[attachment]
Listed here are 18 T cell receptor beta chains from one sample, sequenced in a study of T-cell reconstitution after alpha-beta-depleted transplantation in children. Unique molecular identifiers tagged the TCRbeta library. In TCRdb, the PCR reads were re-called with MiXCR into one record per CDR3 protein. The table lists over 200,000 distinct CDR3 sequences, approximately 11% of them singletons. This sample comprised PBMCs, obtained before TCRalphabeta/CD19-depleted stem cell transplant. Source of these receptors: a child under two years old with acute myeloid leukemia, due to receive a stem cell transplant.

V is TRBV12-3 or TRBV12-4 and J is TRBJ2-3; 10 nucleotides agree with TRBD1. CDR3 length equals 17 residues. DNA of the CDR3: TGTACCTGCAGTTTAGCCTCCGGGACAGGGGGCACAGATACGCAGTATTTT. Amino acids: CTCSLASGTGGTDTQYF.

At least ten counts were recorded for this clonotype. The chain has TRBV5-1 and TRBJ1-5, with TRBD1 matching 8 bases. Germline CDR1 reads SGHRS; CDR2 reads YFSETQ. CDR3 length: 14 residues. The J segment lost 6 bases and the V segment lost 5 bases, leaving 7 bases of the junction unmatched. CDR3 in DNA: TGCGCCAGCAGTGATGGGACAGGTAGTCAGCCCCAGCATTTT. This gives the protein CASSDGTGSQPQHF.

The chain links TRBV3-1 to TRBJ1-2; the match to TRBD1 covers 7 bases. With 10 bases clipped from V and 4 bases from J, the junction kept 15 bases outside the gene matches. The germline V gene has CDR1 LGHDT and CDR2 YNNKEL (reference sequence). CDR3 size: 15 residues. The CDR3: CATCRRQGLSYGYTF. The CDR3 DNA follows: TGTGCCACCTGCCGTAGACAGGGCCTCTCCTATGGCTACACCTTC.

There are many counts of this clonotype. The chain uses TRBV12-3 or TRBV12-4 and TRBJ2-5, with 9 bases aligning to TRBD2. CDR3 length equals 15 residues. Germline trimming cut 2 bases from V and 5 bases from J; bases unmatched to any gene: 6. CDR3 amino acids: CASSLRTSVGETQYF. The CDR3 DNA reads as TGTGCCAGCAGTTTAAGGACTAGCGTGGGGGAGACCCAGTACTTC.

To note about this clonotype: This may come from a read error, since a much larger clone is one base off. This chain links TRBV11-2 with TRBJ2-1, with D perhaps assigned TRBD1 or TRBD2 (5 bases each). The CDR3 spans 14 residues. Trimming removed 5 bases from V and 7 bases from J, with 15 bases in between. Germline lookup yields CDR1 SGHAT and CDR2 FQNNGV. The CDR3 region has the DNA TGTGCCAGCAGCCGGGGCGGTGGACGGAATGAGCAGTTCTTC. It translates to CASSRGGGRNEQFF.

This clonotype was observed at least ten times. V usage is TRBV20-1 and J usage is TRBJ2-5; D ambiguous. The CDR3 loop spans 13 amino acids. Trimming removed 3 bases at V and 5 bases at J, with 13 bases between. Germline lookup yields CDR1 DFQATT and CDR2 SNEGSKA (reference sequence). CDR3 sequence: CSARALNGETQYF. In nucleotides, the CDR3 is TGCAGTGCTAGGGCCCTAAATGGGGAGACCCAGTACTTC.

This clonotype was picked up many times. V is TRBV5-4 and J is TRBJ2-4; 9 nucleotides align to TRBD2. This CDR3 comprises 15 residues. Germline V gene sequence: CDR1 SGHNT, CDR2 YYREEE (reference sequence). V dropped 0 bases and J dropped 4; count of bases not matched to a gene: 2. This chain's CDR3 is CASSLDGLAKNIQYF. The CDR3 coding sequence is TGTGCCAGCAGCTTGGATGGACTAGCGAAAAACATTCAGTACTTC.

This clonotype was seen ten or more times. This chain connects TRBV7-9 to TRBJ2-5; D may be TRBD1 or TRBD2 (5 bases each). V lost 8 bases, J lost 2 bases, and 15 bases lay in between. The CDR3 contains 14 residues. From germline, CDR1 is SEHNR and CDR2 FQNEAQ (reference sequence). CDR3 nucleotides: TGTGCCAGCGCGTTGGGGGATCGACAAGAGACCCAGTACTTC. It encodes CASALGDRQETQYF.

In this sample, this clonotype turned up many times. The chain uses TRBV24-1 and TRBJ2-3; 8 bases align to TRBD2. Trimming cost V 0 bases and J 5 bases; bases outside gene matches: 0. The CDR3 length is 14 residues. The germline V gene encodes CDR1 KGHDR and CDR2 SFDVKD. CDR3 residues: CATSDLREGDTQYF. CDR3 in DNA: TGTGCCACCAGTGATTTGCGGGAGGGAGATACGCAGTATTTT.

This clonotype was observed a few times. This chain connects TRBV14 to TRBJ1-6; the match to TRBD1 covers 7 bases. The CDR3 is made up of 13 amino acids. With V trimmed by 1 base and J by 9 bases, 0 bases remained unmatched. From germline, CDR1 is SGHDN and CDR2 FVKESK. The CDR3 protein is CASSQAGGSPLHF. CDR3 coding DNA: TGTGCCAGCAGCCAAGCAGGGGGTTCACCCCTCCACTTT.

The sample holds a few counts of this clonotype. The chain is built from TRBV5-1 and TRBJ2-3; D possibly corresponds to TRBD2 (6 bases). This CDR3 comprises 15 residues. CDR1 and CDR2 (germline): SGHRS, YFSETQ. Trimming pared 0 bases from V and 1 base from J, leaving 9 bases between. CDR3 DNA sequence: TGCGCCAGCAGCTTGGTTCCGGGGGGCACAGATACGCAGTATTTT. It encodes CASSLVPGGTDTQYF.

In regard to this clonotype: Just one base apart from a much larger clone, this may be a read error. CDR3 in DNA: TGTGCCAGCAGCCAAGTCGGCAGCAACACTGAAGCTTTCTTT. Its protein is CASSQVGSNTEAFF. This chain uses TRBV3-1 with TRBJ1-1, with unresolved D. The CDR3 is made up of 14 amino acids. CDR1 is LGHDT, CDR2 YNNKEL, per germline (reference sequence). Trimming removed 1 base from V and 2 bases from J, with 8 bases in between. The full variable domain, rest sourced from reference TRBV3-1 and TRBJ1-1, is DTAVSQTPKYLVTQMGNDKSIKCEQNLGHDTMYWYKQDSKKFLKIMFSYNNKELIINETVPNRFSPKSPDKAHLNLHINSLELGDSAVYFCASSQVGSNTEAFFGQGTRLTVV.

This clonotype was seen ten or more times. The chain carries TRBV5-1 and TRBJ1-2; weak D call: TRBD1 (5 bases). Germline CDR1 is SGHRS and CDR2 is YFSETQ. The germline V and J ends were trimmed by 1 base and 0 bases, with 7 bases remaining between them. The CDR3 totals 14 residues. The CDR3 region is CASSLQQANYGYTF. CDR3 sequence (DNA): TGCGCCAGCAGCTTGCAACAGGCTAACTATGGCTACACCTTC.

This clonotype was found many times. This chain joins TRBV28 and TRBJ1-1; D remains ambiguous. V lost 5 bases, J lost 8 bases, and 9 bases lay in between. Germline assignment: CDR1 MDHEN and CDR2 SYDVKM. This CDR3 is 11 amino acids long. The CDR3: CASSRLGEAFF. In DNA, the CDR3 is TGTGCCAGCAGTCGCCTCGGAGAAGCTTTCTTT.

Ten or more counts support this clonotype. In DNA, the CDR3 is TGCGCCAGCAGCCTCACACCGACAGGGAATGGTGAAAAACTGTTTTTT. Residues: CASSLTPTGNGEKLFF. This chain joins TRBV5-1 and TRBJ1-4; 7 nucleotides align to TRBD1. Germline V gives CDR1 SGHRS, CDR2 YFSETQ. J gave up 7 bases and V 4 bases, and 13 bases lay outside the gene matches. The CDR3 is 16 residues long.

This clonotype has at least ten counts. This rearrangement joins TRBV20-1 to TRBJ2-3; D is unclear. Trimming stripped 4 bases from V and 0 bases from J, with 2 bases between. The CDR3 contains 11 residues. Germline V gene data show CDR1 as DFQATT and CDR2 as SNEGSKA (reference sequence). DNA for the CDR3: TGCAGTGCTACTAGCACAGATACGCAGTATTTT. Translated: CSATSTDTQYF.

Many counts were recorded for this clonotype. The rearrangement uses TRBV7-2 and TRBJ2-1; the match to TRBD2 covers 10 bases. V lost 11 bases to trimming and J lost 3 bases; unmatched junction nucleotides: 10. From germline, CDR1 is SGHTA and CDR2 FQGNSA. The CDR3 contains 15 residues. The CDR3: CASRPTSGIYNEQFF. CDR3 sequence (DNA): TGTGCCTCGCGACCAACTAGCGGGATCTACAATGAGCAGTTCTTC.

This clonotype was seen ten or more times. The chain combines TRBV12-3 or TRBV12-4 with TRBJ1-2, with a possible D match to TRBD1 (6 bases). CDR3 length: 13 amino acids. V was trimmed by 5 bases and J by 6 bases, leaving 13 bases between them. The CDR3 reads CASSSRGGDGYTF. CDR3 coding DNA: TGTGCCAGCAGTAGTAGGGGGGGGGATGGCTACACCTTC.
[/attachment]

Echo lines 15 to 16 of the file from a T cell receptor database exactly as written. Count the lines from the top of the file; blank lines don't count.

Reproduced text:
This clonotype was found many times. This chain joins TRBV28 and TRBJ1-1; D remains ambiguous. V lost 5 bases, J lost 8 bases, and 9 bases lay in between. Germline assignment: CDR1 MDHEN and CDR2 SYDVKM. This CDR3 is 11 amino acids long. The CDR3: CASSRLGEAFF. In DNA, the CDR3 is TGTGCCAGCAGTCGCCTCGGAGAAGCTTTCTTT.

Ten or more counts support this clonotype. In DNA, the CDR3 is TGCGCCAGCAGCCTCACACCGACAGGGAATGGTGAAAAACTGTTTTTT. Residues: CASSLTPTGNGEKLFF. This chain joins TRBV5-1 and TRBJ1-4; 7 nucleotides align to TRBD1. Germline V gives CDR1 SGHRS, CDR2 YFSETQ. J gave up 7 bases and V 4 bases, and 13 bases lay outside the gene matches. The CDR3 is 16 residues long.